the greatest reward

…is sharing my pie recipe with you

The judges, still amazed at how great a pie could be.

1 1/4 cups AP Flour
1/2 t. salt
1T sugar
2T flaked coconut
5T unsalted butter, cubed and frozen
5T vegetable shortening, cubed and frozen
2T coconut rum
2T coconut water + 1T coconut water
1 egg

Some tasters, wondering if anything could ever be as good as that Coconut Cream Pie with Salted Coconut shavings. The two in the background are totally arguing about it; the two in the foreground are resigned that no, no it can't.

4 large or 5 medium egg yolks
1/3 cup self-rising flour
3/4 cup sugar
14 oz. can coconut milk
1/4 cup half & half
pinch of salt
1 t vanilla
1/2 t coconut rum
1 T Cognac
1 1/2 T lemon juice
2 T butter

4-5 egg whites (the whites from however many eggs you used above)
pinch of salt
1 1/3 cups sugar
1/2 cup coconut water
1/2 t vanilla
1 t coconut rum

In a food processor (although you could do this part by hand, with a fork) pulse flour, salt, sugar, coconut, butter and shortening. You want to get the coconut really well ground & the fat evenly distributed (if you’re doing this part by hand, you might want to use a knife to mince the coconut first).  It’s also best if the whole thing is cold–I actually throw all those things in the processor the night before I intend to make a crust and just leave it in the freezer until I’m ready. Once it looks sandy or cornmealy or whatever euphemism you prefer-y, drizzle in the rum and then the 2T coconut water. Keep pulsing until it looks even and then spill out onto plastic wrap. TECHNIQUE TIP: this is where I use the heel of my hand to kind of schmear the dough. Supposedly it turns the pebbles of fat into discs of fat, resulting in an excess of flakiness. Then, bring it all into a cohesive disc, wrap it up and throw it in the fridge. Leave it for an hour or two days, whatever your needs require, and then move on.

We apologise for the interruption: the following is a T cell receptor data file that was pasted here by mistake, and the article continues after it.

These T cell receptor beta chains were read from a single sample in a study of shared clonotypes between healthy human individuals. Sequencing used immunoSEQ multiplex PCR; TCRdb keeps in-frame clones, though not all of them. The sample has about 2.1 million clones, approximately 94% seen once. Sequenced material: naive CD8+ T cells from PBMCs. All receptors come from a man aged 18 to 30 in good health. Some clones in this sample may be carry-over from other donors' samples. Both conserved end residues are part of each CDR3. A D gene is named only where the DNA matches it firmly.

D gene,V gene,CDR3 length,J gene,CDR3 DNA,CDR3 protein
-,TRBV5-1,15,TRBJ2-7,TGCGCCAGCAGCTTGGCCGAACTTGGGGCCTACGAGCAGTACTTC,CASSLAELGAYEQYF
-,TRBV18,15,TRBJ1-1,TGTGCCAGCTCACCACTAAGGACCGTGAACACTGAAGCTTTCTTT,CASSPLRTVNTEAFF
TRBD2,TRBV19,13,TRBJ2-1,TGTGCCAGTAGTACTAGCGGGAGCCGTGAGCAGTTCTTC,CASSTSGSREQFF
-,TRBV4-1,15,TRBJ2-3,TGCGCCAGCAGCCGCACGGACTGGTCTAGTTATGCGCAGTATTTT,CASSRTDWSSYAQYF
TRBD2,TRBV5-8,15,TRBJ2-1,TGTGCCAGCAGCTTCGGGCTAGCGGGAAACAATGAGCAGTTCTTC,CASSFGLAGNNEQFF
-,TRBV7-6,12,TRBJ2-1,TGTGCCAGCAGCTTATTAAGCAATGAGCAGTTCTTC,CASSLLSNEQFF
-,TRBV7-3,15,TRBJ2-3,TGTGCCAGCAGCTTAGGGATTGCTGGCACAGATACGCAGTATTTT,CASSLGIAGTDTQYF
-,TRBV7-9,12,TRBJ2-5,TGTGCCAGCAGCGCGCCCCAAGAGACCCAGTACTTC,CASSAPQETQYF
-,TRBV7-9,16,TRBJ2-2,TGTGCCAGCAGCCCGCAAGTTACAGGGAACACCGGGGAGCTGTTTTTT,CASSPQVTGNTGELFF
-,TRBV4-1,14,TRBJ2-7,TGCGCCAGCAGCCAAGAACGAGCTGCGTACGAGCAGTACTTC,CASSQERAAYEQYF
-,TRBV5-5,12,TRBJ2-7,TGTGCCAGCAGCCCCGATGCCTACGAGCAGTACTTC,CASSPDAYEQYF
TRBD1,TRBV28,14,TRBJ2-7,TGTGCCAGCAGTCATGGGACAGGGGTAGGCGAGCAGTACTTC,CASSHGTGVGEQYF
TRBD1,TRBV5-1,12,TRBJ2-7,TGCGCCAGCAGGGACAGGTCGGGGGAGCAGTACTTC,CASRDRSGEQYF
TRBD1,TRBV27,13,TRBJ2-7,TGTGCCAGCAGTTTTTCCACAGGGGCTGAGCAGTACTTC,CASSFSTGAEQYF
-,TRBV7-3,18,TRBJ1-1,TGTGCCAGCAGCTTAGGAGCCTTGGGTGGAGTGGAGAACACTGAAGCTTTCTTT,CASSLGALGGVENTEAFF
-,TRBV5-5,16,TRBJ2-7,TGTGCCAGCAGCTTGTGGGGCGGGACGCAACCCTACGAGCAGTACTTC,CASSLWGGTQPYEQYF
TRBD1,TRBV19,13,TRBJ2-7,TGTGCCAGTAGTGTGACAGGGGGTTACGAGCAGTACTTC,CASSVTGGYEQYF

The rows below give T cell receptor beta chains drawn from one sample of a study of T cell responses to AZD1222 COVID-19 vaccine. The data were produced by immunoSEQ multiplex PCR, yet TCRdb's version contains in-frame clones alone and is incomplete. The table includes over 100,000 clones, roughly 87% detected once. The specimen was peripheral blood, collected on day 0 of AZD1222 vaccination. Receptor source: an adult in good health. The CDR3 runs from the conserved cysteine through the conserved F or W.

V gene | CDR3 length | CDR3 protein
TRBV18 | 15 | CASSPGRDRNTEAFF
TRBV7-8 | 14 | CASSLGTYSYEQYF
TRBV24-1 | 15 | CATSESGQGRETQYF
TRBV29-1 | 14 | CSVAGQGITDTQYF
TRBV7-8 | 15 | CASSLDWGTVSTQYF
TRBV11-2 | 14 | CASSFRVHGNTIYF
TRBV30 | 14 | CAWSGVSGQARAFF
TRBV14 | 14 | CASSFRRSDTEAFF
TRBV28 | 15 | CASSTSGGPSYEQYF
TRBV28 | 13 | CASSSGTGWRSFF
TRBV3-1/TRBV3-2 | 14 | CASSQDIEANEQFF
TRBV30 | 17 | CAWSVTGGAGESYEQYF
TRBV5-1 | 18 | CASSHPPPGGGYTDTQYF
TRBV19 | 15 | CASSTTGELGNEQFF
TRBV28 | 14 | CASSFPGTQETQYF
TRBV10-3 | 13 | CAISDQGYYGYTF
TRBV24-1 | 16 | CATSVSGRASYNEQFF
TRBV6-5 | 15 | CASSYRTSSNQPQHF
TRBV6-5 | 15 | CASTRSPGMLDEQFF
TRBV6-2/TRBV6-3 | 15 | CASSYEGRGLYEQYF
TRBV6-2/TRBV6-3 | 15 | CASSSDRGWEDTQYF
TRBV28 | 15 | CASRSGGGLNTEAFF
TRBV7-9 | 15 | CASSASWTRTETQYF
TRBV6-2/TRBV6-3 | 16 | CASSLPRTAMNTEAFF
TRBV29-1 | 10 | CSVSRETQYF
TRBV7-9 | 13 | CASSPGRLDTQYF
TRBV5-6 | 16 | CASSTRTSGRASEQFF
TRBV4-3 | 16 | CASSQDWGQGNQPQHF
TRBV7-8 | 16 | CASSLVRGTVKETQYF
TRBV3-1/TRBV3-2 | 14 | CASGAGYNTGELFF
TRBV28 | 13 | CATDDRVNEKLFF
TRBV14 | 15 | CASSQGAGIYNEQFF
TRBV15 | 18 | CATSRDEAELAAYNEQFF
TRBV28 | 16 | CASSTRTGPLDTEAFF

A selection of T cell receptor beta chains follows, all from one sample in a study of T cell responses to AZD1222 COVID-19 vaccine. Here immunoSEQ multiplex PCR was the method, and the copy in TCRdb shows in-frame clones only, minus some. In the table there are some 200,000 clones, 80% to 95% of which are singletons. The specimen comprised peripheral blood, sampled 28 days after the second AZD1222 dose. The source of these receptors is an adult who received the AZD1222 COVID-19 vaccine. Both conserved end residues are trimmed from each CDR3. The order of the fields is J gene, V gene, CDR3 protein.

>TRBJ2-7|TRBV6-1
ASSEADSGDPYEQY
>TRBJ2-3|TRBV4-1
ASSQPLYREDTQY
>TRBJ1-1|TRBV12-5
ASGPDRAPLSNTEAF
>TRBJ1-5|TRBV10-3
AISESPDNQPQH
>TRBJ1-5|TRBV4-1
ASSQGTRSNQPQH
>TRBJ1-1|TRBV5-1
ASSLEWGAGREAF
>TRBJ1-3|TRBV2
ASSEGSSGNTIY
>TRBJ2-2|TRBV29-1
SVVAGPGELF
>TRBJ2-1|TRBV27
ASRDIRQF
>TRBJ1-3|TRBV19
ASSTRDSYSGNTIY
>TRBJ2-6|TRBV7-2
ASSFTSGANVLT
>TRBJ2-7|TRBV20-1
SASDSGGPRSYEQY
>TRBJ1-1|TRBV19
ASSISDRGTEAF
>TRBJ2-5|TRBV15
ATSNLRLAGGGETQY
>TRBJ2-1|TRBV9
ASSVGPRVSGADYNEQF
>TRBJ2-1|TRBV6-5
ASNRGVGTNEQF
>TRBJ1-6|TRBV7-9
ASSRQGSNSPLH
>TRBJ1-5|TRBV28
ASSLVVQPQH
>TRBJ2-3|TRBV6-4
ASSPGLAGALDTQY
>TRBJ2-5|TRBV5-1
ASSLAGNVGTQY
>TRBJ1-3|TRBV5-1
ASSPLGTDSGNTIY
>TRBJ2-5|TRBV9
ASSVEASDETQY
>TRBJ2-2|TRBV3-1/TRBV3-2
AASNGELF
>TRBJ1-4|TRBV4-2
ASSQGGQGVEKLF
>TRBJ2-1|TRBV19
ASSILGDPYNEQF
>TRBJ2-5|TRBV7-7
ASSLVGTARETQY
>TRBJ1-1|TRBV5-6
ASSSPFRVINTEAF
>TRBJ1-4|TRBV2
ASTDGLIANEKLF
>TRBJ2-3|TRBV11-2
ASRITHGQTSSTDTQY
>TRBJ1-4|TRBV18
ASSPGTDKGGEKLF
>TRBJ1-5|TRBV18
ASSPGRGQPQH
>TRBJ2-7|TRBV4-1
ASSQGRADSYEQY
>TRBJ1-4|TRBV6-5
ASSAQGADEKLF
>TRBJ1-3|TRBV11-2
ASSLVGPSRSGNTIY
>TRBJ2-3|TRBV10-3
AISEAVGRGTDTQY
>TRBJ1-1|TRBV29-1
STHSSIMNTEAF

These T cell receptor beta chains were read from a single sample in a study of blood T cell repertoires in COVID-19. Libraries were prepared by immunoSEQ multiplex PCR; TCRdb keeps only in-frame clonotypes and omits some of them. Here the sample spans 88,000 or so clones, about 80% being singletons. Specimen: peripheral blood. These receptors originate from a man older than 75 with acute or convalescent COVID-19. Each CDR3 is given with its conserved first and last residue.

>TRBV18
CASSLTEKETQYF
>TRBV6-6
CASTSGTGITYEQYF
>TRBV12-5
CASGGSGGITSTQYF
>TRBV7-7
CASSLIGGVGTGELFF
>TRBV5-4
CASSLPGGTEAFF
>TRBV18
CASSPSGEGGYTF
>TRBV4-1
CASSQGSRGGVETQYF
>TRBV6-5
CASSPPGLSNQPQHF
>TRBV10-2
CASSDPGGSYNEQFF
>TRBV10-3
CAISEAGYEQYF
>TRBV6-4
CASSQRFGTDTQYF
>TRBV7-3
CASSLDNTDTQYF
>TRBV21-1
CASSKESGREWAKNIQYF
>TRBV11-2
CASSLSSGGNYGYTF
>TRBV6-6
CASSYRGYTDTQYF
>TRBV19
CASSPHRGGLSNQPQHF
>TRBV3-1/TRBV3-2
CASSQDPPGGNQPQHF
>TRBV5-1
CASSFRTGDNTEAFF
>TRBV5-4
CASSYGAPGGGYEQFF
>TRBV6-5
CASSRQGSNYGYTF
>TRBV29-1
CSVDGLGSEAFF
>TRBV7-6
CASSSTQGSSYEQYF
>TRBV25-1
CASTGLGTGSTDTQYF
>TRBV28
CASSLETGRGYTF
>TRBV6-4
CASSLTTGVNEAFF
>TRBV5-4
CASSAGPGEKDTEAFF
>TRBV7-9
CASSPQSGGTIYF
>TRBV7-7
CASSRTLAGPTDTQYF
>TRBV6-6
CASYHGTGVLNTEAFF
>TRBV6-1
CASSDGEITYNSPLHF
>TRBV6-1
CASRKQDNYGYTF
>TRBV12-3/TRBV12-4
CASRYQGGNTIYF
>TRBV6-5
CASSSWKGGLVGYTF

To roll out the dough, Google a video on how to roll out dough. My suggestion: roll it out directly on parchment, put in on a cookie sheet and chill the whole thing for 10 minutes, then invert your pie plate onto the dough, flip the whole thing over and gently peel the parchment away. (Save the paper though, you’re about to use it again!) You can then fit your crust, shape it, flute the edges, whatever your druthers. If you have warm hands, I suggest chilling it again. Then bake it: Oven preheated to 425, place the parchment back in the pie shell and fill with dry beans or weights–this step ensures your shell remains a shell and doesn’t turn into a puffy pocket of goodness–then bake for about 10 minutes. While it bakes, prepare an egg wash: 1 egg, 1T coconut water. Once the 10 minutes have passed, take the crust out of the oven & remove the beans and parchment. Using a fork, prick all over the bottom and sides of your crust and brush all over with the egg wash. Place back in the oven for about 10-15 more minutes. Keep an eye on it, when it gets pretty, it’s ready.